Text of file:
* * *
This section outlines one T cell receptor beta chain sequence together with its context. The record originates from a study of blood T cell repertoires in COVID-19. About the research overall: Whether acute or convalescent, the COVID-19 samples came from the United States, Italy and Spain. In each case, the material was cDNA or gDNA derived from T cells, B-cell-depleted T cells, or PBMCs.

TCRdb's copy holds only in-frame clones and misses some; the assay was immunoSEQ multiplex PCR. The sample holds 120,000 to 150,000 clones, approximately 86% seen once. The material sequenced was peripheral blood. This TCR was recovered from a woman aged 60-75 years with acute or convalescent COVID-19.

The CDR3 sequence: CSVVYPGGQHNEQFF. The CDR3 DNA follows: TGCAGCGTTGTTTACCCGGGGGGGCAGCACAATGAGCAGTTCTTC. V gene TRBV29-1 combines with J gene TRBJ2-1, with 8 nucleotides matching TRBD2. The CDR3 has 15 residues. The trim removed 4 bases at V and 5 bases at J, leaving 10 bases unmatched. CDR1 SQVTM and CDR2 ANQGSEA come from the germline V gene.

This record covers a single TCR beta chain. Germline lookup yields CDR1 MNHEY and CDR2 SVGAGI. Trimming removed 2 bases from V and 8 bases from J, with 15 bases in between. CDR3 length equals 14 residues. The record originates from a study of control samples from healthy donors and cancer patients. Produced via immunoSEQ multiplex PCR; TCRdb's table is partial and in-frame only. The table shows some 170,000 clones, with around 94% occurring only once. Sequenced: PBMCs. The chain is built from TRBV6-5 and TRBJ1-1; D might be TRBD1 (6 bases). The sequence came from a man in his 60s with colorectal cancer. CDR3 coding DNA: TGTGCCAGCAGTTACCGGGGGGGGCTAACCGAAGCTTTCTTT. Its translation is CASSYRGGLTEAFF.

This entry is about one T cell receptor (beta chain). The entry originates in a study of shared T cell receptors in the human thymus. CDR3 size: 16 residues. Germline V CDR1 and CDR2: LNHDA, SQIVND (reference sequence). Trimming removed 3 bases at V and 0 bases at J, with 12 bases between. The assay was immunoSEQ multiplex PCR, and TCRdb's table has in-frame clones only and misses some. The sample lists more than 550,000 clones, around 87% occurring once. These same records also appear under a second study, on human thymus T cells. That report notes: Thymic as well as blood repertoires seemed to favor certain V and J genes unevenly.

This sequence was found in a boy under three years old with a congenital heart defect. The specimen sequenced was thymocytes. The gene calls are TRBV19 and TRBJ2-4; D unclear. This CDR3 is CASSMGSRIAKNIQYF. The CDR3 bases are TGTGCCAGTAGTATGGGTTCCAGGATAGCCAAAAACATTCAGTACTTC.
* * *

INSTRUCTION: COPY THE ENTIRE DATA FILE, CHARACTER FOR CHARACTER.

This section outlines one T cell receptor beta chain sequence together with its context. The record originates from a study of blood T cell repertoires in COVID-19. About the research overall: Whether acute or convalescent, the COVID-19 samples came from the United States, Italy and Spain. In each case, the material was cDNA or gDNA derived from T cells, B-cell-depleted T cells, or PBMCs.

TCRdb's copy holds only in-frame clones and misses some; the assay was immunoSEQ multiplex PCR. The sample holds 120,000 to 150,000 clones, approximately 86% seen once. The material sequenced was peripheral blood. This TCR was recovered from a woman aged 60-75 years with acute or convalescent COVID-19.

The CDR3 sequence: CSVVYPGGQHNEQFF. The CDR3 DNA follows: TGCAGCGTTGTTTACCCGGGGGGGCAGCACAATGAGCAGTTCTTC. V gene TRBV29-1 combines with J gene TRBJ2-1, with 8 nucleotides matching TRBD2. The CDR3 has 15 residues. The trim removed 4 bases at V and 5 bases at J, leaving 10 bases unmatched. CDR1 SQVTM and CDR2 ANQGSEA come from the germline V gene.

This record covers a single TCR beta chain. Germline lookup yields CDR1 MNHEY and CDR2 SVGAGI. Trimming removed 2 bases from V and 8 bases from J, with 15 bases in between. CDR3 length equals 14 residues. The record originates from a study of control samples from healthy donors and cancer patients. Produced via immunoSEQ multiplex PCR; TCRdb's table is partial and in-frame only. The table shows some 170,000 clones, with around 94% occurring only once. Sequenced: PBMCs. The chain is built from TRBV6-5 and TRBJ1-1; D might be TRBD1 (6 bases). The sequence came from a man in his 60s with colorectal cancer. CDR3 coding DNA: TGTGCCAGCAGTTACCGGGGGGGGCTAACCGAAGCTTTCTTT. Its translation is CASSYRGGLTEAFF.

This entry is about one T cell receptor (beta chain). The entry originates in a study of shared T cell receptors in the human thymus. CDR3 size: 16 residues. Germline V CDR1 and CDR2: LNHDA, SQIVND (reference sequence). Trimming removed 3 bases at V and 0 bases at J, with 12 bases between. The assay was immunoSEQ multiplex PCR, and TCRdb's table has in-frame clones only and misses some. The sample lists more than 550,000 clones, around 87% occurring once. These same records also appear under a second study, on human thymus T cells. That report notes: Thymic as well as blood repertoires seemed to favor certain V and J genes unevenly.

This sequence was found in a boy under three years old with a congenital heart defect. The specimen sequenced was thymocytes. The gene calls are TRBV19 and TRBJ2-4; D unclear. This CDR3 is CASSMGSRIAKNIQYF. The CDR3 bases are TGTGCCAGTAGTATGGGTTCCAGGATAGCCAAAAACATTCAGTACTTC.